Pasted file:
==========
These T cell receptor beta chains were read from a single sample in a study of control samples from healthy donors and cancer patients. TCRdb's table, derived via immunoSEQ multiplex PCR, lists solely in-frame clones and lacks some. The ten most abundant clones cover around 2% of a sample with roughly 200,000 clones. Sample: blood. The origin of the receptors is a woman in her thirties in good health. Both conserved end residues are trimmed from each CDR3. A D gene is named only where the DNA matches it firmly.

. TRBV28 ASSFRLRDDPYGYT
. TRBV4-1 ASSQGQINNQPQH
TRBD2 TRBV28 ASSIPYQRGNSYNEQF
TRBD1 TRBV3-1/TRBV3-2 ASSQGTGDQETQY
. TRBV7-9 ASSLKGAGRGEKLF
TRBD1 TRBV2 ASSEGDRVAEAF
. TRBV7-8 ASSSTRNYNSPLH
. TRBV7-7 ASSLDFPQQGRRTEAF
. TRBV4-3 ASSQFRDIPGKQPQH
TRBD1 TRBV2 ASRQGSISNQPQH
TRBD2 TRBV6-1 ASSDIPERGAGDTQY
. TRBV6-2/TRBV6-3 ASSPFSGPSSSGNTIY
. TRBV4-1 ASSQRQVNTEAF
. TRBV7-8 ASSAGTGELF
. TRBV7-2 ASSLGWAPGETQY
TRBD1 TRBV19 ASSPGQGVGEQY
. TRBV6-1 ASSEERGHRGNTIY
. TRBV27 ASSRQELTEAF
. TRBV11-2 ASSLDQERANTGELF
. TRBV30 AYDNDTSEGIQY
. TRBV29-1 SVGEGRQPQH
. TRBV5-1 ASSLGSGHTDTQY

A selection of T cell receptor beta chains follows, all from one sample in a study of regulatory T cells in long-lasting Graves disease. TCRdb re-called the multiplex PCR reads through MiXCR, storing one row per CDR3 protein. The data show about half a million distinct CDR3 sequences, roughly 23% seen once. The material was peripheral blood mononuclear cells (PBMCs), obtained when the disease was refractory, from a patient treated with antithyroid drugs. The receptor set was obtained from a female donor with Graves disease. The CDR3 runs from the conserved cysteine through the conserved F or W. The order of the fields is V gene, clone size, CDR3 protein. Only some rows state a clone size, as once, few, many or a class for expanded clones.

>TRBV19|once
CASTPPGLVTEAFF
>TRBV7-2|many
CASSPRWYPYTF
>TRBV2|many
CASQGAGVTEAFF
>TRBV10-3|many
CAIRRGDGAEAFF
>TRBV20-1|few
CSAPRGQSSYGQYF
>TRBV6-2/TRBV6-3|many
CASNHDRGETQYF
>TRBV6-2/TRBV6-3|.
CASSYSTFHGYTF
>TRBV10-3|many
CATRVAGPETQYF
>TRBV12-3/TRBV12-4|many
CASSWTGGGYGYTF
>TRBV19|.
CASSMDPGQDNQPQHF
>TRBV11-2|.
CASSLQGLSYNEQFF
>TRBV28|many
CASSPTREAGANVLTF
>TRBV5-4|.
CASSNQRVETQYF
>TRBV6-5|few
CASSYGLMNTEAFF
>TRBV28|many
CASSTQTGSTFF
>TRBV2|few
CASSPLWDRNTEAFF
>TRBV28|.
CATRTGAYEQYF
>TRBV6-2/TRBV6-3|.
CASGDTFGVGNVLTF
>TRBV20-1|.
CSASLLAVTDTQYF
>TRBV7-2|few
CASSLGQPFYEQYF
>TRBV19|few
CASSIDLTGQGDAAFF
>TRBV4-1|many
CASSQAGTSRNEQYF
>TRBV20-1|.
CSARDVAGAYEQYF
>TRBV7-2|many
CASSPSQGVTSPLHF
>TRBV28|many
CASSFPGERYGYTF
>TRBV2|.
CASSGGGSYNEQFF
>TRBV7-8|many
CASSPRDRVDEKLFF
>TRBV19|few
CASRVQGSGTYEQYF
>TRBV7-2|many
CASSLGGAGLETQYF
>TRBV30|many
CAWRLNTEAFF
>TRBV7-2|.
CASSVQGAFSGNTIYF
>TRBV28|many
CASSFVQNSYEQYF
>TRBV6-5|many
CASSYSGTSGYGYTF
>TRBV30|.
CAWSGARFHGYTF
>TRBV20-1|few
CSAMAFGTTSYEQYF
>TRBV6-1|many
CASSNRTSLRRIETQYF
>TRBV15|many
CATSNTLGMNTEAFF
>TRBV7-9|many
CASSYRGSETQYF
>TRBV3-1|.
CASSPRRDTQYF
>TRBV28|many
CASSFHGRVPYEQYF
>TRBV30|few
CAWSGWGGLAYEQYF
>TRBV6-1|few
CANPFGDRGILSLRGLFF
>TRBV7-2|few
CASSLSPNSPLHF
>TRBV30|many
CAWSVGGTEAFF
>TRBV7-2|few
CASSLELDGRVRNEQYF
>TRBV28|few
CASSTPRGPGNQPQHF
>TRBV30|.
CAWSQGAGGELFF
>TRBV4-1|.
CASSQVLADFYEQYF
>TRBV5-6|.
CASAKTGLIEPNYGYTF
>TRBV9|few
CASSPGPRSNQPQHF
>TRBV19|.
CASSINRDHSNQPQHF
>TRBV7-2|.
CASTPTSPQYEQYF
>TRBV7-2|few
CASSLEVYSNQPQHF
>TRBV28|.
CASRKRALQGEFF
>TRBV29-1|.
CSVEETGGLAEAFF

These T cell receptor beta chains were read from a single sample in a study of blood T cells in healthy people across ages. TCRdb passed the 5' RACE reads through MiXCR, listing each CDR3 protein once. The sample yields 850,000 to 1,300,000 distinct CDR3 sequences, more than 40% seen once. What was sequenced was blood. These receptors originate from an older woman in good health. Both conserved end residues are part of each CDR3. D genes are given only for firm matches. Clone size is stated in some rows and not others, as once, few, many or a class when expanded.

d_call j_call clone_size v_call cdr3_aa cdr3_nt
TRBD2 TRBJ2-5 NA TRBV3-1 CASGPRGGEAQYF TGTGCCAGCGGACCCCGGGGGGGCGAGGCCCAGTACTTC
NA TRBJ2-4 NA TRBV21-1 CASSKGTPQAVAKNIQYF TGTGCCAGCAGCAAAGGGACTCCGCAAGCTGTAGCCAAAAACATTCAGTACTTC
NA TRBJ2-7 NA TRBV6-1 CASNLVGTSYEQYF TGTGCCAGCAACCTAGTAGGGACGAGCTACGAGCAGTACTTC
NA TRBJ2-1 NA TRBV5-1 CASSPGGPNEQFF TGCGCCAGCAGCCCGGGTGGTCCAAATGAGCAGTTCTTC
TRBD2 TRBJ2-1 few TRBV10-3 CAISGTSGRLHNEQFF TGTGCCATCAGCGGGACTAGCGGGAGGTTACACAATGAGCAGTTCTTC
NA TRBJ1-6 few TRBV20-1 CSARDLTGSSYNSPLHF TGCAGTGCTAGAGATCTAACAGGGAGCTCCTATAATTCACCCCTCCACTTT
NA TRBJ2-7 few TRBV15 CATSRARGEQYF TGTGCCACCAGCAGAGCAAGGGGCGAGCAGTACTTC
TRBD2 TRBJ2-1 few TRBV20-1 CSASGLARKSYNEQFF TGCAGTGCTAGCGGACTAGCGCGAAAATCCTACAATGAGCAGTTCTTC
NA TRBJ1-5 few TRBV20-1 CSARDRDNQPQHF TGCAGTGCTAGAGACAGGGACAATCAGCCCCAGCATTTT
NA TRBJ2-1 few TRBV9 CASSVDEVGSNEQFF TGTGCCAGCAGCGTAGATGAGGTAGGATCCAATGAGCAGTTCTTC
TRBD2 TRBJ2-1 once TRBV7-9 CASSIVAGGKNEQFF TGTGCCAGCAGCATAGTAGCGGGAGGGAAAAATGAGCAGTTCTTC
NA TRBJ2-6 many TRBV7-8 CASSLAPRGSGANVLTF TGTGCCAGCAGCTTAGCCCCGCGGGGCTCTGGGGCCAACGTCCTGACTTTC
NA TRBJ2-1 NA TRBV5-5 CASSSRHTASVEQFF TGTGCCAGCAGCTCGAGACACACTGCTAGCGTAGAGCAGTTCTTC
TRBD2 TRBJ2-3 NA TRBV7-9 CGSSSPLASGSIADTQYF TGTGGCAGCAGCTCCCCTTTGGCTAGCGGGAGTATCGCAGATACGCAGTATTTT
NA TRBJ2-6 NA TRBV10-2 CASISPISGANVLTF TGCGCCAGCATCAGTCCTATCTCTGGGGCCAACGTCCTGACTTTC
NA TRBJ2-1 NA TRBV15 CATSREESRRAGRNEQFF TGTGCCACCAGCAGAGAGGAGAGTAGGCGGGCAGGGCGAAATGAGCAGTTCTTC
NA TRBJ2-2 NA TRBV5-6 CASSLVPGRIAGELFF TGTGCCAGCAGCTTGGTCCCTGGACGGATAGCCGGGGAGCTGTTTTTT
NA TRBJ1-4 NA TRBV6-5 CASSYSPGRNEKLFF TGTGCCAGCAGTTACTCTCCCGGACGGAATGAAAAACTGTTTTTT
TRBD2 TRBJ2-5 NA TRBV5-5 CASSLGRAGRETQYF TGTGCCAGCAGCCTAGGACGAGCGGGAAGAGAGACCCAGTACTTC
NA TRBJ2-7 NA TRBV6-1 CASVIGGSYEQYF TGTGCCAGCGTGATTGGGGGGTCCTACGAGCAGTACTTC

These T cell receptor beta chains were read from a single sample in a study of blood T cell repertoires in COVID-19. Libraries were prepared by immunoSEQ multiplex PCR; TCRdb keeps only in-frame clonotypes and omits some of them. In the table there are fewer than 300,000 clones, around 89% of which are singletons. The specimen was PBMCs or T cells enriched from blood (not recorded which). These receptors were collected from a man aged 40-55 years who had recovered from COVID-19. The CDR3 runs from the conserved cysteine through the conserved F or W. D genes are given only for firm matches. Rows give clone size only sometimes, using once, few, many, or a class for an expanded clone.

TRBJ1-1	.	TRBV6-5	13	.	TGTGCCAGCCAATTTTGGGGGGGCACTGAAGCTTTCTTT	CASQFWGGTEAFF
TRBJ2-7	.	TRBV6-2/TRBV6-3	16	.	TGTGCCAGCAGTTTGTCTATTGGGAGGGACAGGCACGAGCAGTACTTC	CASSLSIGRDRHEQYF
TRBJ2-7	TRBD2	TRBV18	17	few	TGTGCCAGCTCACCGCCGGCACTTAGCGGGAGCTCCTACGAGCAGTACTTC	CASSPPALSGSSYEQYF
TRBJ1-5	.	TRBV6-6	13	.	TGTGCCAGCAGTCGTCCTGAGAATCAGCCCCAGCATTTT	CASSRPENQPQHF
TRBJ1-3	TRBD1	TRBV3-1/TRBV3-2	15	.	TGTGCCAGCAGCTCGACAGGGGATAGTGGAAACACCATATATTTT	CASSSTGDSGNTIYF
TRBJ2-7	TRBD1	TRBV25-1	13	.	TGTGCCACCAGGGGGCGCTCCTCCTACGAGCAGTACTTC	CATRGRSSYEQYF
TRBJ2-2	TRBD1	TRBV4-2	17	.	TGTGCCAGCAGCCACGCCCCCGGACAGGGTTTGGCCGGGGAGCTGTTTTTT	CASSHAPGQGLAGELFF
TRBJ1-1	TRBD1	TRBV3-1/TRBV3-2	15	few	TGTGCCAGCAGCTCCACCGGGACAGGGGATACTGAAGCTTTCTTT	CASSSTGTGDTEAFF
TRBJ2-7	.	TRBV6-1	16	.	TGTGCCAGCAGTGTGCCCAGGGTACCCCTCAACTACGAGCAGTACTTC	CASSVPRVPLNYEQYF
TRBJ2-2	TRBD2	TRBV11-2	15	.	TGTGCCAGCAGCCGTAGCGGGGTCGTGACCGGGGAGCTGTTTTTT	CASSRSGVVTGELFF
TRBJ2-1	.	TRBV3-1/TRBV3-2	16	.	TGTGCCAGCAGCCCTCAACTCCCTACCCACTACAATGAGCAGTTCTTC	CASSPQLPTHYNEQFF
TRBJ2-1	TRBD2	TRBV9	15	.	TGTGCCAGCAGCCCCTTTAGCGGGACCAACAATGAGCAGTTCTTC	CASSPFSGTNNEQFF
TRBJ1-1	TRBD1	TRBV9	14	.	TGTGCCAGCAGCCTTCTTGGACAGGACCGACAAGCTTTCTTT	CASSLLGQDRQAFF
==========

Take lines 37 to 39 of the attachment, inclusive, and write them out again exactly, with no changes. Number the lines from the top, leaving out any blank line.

>TRBV6-2/TRBV6-3|.
CASSYSTFHGYTF
>TRBV10-3|many